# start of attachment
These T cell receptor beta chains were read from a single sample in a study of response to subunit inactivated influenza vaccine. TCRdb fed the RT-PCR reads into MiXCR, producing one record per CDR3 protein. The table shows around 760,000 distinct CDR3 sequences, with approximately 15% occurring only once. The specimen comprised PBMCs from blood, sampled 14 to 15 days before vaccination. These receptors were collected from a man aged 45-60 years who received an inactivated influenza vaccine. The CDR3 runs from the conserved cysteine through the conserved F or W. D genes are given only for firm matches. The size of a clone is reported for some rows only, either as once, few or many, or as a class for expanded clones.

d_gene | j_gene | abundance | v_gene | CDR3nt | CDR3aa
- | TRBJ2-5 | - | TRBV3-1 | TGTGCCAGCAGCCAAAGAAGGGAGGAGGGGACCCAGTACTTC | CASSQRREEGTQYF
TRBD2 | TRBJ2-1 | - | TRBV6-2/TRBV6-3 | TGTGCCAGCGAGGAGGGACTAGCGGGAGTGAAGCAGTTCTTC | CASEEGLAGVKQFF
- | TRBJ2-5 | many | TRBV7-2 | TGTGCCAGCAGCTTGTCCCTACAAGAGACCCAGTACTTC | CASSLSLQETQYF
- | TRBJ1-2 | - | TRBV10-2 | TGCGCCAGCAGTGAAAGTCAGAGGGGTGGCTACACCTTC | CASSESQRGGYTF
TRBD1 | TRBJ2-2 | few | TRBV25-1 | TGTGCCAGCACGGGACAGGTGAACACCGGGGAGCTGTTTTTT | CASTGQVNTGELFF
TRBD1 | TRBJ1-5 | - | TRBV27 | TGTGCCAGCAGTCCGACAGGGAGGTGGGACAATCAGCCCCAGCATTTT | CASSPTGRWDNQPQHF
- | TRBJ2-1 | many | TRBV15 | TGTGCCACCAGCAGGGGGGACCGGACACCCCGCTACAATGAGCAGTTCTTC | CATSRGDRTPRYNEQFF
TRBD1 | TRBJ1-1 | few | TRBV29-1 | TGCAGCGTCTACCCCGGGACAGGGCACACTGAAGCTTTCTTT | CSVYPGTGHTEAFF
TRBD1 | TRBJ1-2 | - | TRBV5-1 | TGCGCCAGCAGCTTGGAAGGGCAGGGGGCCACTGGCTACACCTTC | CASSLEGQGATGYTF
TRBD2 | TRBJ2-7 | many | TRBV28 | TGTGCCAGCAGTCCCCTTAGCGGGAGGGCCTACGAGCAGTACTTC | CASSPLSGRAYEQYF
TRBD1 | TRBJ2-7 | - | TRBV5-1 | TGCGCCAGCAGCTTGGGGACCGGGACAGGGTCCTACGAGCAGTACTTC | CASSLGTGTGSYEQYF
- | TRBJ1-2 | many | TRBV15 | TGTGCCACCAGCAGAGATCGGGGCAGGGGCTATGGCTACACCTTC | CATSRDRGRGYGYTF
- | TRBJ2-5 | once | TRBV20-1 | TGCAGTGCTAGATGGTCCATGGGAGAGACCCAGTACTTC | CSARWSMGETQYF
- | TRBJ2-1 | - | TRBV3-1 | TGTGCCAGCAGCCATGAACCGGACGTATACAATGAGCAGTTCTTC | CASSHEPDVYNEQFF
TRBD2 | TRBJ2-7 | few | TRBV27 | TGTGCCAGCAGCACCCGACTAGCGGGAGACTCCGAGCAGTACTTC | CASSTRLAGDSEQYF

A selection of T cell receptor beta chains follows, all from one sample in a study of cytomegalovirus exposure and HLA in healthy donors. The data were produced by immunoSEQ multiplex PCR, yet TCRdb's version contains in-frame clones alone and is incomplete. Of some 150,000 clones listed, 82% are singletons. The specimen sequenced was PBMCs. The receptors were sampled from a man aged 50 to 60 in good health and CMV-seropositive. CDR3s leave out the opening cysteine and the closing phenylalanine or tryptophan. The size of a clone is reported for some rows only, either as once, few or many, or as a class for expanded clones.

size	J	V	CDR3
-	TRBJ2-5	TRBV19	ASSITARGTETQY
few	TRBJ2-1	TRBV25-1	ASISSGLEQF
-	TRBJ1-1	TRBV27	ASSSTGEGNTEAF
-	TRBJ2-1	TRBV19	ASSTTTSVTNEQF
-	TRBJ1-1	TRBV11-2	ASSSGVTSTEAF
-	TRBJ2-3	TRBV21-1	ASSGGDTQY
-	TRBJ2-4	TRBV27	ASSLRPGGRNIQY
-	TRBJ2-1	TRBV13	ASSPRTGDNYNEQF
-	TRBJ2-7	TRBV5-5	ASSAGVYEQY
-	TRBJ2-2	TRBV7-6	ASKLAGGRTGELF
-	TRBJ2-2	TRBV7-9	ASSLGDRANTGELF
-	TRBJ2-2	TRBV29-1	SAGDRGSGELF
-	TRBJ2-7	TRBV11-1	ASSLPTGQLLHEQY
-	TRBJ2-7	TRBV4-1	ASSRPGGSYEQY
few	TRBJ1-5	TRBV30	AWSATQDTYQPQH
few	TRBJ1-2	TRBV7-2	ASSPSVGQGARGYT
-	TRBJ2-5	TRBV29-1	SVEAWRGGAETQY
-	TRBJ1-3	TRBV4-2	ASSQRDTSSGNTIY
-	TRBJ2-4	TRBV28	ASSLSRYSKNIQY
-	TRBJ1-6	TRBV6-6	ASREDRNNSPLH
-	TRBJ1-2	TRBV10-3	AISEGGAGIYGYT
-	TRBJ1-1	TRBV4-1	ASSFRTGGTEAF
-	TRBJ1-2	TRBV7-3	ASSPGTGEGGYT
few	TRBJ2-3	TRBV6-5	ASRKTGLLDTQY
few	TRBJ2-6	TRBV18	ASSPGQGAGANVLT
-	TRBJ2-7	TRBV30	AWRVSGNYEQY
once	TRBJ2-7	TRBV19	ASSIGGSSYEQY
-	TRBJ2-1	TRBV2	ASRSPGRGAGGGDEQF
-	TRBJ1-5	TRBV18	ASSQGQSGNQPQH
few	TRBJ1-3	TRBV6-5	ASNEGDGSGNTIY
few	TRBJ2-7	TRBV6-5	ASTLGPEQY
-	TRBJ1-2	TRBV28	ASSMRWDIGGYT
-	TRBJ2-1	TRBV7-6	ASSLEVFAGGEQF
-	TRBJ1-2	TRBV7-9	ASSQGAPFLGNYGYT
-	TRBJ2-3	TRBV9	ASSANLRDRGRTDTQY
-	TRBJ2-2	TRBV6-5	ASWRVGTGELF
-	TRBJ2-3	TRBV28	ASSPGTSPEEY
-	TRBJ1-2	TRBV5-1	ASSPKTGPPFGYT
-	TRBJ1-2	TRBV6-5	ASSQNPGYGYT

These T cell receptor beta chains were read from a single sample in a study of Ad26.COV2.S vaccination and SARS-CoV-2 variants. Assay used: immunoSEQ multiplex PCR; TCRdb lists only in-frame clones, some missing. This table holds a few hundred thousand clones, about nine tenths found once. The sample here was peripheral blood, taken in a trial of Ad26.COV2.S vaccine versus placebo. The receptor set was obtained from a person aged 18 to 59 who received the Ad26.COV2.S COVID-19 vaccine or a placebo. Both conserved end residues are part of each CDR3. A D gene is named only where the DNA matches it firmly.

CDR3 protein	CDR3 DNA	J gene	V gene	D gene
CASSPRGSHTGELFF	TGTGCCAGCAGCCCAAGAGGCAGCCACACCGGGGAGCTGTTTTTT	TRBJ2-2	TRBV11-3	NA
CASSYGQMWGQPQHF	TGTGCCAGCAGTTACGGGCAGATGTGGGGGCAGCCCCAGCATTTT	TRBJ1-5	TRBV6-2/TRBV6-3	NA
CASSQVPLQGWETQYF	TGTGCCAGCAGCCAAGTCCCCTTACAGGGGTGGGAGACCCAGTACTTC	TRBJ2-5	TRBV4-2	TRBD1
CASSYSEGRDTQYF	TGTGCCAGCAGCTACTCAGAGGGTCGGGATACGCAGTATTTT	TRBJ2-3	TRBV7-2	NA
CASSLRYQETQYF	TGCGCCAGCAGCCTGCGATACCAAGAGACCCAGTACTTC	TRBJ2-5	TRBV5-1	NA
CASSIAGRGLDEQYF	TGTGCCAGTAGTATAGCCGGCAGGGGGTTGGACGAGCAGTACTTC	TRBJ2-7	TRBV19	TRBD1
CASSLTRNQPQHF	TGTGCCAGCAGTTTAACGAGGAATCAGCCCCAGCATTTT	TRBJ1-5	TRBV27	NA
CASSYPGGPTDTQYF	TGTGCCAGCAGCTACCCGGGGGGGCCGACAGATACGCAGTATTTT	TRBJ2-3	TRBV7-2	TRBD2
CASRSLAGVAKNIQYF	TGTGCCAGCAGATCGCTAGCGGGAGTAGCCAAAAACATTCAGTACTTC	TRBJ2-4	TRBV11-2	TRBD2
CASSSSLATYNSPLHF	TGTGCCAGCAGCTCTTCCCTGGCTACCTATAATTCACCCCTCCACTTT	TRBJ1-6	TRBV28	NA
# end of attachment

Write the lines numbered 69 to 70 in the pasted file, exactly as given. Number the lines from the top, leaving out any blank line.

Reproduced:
CASRSLAGVAKNIQYF	TGTGCCAGCAGATCGCTAGCGGGAGTAGCCAAAAACATTCAGTACTTC	TRBJ2-4	TRBV11-2	TRBD2
CASSSSLATYNSPLHF	TGTGCCAGCAGCTCTTCCCTGGCTACCTATAATTCACCCCTCCACTTT	TRBJ1-6	TRBV28	NA